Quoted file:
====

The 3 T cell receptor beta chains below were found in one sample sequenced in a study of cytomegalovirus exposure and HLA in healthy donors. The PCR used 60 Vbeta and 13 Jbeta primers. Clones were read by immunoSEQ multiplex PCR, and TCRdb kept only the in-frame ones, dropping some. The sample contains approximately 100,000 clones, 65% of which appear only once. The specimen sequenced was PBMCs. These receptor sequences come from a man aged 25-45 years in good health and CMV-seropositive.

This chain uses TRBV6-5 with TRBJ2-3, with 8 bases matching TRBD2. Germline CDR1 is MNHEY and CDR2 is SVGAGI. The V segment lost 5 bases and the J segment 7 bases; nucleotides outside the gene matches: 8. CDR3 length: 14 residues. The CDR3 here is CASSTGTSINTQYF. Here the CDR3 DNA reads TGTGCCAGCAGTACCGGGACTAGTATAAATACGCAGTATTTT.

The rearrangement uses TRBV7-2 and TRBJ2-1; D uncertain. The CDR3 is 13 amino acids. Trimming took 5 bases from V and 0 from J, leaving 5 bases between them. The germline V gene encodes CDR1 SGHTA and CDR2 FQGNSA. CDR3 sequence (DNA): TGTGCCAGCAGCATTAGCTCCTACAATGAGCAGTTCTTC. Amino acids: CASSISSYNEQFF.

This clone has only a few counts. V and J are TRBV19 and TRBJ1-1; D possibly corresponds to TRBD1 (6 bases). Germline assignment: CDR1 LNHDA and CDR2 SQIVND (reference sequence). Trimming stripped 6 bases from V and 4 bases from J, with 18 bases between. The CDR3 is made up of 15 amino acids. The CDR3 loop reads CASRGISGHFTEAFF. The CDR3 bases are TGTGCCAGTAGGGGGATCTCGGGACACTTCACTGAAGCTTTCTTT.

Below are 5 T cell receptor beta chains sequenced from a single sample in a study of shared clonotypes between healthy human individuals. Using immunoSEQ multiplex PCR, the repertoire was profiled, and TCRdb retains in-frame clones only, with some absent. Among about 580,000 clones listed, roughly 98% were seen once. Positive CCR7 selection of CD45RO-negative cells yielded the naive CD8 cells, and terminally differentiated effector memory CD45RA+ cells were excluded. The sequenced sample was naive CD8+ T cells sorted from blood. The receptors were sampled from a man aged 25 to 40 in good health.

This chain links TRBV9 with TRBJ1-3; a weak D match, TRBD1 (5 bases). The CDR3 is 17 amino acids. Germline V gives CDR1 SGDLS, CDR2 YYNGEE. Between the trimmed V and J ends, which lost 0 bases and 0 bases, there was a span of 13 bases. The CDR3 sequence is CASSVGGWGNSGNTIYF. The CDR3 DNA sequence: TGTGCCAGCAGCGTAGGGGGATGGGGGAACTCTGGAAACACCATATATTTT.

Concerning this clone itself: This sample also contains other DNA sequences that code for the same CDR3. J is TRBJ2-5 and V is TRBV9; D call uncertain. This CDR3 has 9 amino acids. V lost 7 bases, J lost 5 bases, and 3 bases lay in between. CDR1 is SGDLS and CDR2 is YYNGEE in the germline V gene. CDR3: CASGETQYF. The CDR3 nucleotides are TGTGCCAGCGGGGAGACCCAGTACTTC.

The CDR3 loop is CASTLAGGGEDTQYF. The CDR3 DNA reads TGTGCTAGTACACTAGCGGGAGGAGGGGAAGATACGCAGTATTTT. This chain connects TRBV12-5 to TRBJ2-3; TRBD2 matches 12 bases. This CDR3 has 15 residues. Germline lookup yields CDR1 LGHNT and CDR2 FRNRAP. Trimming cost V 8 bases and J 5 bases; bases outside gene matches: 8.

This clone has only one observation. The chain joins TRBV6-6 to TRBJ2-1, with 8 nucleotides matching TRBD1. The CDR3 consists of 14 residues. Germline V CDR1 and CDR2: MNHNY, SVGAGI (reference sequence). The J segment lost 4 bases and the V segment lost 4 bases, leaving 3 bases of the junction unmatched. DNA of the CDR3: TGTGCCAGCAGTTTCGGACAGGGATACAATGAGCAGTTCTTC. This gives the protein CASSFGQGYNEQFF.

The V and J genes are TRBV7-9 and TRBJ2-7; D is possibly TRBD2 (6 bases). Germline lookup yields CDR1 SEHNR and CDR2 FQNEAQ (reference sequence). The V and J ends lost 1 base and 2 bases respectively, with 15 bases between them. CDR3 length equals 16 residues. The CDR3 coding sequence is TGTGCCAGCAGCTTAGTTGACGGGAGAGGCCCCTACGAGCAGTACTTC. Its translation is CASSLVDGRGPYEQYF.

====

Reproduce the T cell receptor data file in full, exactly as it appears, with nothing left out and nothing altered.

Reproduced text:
The 3 T cell receptor beta chains below were found in one sample sequenced in a study of cytomegalovirus exposure and HLA in healthy donors. The PCR used 60 Vbeta and 13 Jbeta primers. Clones were read by immunoSEQ multiplex PCR, and TCRdb kept only the in-frame ones, dropping some. The sample contains approximately 100,000 clones, 65% of which appear only once. The specimen sequenced was PBMCs. These receptor sequences come from a man aged 25-45 years in good health and CMV-seropositive.

This chain uses TRBV6-5 with TRBJ2-3, with 8 bases matching TRBD2. Germline CDR1 is MNHEY and CDR2 is SVGAGI. The V segment lost 5 bases and the J segment 7 bases; nucleotides outside the gene matches: 8. CDR3 length: 14 residues. The CDR3 here is CASSTGTSINTQYF. Here the CDR3 DNA reads TGTGCCAGCAGTACCGGGACTAGTATAAATACGCAGTATTTT.

The rearrangement uses TRBV7-2 and TRBJ2-1; D uncertain. The CDR3 is 13 amino acids. Trimming took 5 bases from V and 0 from J, leaving 5 bases between them. The germline V gene encodes CDR1 SGHTA and CDR2 FQGNSA. CDR3 sequence (DNA): TGTGCCAGCAGCATTAGCTCCTACAATGAGCAGTTCTTC. Amino acids: CASSISSYNEQFF.

This clone has only a few counts. V and J are TRBV19 and TRBJ1-1; D possibly corresponds to TRBD1 (6 bases). Germline assignment: CDR1 LNHDA and CDR2 SQIVND (reference sequence). Trimming stripped 6 bases from V and 4 bases from J, with 18 bases between. The CDR3 is made up of 15 amino acids. The CDR3 loop reads CASRGISGHFTEAFF. The CDR3 bases are TGTGCCAGTAGGGGGATCTCGGGACACTTCACTGAAGCTTTCTTT.

Below are 5 T cell receptor beta chains sequenced from a single sample in a study of shared clonotypes between healthy human individuals. Using immunoSEQ multiplex PCR, the repertoire was profiled, and TCRdb retains in-frame clones only, with some absent. Among about 580,000 clones listed, roughly 98% were seen once. Positive CCR7 selection of CD45RO-negative cells yielded the naive CD8 cells, and terminally differentiated effector memory CD45RA+ cells were excluded. The sequenced sample was naive CD8+ T cells sorted from blood. The receptors were sampled from a man aged 25 to 40 in good health.

This chain links TRBV9 with TRBJ1-3; a weak D match, TRBD1 (5 bases). The CDR3 is 17 amino acids. Germline V gives CDR1 SGDLS, CDR2 YYNGEE. Between the trimmed V and J ends, which lost 0 bases and 0 bases, there was a span of 13 bases. The CDR3 sequence is CASSVGGWGNSGNTIYF. The CDR3 DNA sequence: TGTGCCAGCAGCGTAGGGGGATGGGGGAACTCTGGAAACACCATATATTTT.

Concerning this clone itself: This sample also contains other DNA sequences that code for the same CDR3. J is TRBJ2-5 and V is TRBV9; D call uncertain. This CDR3 has 9 amino acids. V lost 7 bases, J lost 5 bases, and 3 bases lay in between. CDR1 is SGDLS and CDR2 is YYNGEE in the germline V gene. CDR3: CASGETQYF. The CDR3 nucleotides are TGTGCCAGCGGGGAGACCCAGTACTTC.

The CDR3 loop is CASTLAGGGEDTQYF. The CDR3 DNA reads TGTGCTAGTACACTAGCGGGAGGAGGGGAAGATACGCAGTATTTT. This chain connects TRBV12-5 to TRBJ2-3; TRBD2 matches 12 bases. This CDR3 has 15 residues. Germline lookup yields CDR1 LGHNT and CDR2 FRNRAP. Trimming cost V 8 bases and J 5 bases; bases outside gene matches: 8.

This clone has only one observation. The chain joins TRBV6-6 to TRBJ2-1, with 8 nucleotides matching TRBD1. The CDR3 consists of 14 residues. Germline V CDR1 and CDR2: MNHNY, SVGAGI (reference sequence). The J segment lost 4 bases and the V segment lost 4 bases, leaving 3 bases of the junction unmatched. DNA of the CDR3: TGTGCCAGCAGTTTCGGACAGGGATACAATGAGCAGTTCTTC. This gives the protein CASSFGQGYNEQFF.

The V and J genes are TRBV7-9 and TRBJ2-7; D is possibly TRBD2 (6 bases). Germline lookup yields CDR1 SEHNR and CDR2 FQNEAQ (reference sequence). The V and J ends lost 1 base and 2 bases respectively, with 15 bases between them. CDR3 length equals 16 residues. The CDR3 coding sequence is TGTGCCAGCAGCTTAGTTGACGGGAGAGGCCCCTACGAGCAGTACTTC. Its translation is CASSLVDGRGPYEQYF.